SATB with idiophonic percussion
Lyrics are a traditional Arabic proverb
The number 40 is used in many ancient manuscripts in the Jewish, Christian, Islamic, and other Middle Eastern traditions to represent the idea of a large, unknowable number (for example, the biblical rain of 40 days and 40 nights, the story of “Ali Baba and the 40 Thieves,” etc.). It is, on the other hand, not so large as to be entirely incomprehensible. After all, 40 days is just a little longer than a lunar month, a duration any culture can relate to.
This dichotomy of the infinite and the relatable duration in one proverb is the seed for setting this simple text and embracing a similar contrast present in many choirs. As versatile performers, choristers are called on to perform any number of musical styles (maybe even 40) in any given performance, and while there are certainly those who cleave to one style or another exclusively, even those singers may harbor fondness for something completely different.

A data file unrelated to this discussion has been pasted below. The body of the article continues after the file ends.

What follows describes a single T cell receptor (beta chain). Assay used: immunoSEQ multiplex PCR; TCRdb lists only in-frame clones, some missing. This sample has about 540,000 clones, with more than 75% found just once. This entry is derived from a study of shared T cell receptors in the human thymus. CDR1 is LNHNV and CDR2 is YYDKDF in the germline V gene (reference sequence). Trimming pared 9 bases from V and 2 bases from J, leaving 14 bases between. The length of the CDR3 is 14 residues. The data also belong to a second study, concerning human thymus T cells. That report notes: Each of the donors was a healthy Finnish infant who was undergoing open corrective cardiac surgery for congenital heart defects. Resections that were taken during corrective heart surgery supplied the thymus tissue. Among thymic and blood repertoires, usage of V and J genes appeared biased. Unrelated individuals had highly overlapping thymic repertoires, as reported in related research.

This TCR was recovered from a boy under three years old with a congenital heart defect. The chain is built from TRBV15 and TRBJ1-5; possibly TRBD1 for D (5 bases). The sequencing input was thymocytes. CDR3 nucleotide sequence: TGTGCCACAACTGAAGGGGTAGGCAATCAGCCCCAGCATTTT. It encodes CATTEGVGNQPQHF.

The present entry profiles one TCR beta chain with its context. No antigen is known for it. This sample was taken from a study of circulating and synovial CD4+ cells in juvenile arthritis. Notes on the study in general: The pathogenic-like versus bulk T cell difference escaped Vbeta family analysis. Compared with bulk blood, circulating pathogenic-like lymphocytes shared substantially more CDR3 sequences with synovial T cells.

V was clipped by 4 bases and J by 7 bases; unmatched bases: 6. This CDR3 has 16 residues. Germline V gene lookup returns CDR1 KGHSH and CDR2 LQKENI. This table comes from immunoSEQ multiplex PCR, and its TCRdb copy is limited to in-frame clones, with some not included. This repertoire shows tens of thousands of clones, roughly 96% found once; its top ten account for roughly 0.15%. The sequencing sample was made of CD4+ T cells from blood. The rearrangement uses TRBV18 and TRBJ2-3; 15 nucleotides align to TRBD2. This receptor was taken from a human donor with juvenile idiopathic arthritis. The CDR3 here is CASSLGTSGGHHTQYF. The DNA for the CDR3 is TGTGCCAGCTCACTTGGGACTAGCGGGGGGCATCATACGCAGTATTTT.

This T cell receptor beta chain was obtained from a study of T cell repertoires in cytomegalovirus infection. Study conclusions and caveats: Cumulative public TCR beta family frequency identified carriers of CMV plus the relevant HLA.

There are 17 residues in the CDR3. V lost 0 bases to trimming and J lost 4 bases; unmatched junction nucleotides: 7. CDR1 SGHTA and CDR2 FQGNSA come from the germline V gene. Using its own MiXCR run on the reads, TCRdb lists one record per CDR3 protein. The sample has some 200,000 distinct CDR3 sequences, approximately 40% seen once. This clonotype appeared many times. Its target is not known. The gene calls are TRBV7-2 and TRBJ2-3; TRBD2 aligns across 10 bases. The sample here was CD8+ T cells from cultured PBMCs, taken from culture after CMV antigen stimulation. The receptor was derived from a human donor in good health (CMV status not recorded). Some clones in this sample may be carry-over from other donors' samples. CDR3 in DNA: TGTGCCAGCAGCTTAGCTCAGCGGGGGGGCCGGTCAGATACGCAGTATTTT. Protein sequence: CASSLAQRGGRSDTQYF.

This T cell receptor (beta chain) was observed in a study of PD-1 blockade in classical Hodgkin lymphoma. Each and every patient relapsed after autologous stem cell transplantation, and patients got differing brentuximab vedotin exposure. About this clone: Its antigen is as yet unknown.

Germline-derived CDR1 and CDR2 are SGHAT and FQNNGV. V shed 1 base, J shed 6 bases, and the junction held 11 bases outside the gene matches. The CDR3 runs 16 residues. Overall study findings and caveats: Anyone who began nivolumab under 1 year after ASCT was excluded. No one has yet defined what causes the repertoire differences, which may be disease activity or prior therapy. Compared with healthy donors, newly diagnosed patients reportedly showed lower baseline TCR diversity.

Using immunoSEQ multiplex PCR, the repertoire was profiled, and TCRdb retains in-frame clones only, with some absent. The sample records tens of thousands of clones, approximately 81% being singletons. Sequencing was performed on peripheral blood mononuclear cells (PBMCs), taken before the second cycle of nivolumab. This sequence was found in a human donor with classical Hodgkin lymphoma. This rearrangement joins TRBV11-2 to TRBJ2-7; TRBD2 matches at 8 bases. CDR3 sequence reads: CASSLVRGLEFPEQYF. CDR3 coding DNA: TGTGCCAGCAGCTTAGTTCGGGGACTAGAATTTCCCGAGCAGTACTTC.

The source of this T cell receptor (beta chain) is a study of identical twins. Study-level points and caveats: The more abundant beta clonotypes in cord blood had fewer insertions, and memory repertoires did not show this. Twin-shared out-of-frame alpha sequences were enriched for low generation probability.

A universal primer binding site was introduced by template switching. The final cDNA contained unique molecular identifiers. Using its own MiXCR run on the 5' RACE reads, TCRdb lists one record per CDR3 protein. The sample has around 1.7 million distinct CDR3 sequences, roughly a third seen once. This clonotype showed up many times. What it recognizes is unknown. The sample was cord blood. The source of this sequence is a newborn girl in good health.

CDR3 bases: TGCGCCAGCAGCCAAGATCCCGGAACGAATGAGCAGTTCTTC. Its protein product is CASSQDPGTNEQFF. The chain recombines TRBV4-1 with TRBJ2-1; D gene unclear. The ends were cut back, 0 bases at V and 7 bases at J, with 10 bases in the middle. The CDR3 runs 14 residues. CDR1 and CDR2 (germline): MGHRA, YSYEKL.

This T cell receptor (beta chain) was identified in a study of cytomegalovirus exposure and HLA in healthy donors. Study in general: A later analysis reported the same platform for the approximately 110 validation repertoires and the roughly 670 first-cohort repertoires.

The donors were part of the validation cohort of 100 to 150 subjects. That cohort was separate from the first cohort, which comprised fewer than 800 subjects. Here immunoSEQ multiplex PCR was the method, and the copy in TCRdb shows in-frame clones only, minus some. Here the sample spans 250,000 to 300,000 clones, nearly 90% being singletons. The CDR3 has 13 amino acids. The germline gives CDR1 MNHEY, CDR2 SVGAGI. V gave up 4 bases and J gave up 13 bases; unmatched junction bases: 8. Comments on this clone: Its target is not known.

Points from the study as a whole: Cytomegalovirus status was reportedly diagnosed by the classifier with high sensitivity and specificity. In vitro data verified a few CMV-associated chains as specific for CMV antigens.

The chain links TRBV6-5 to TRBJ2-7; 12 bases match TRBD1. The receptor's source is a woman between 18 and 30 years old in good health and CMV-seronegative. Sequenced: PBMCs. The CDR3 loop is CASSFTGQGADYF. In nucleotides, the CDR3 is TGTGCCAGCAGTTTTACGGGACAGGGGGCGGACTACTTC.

The final idea that weaves through this simple text is the notion of knowing a people or a culture through living among them 40 days. Is the proverb saying that it takes an enormous amount of time or just over a month? Is it possible to really know a people in either scenario? All of these questions arise and are embodied in the music of soaring lines, quirky dance rhythms in melodies and in simple percussion patterns on the choristers’ metal water bottes, and a bit of tricky voice crossing and dissonance signifying that life is full of dichotomies of the known and unknown.
How Do You Know
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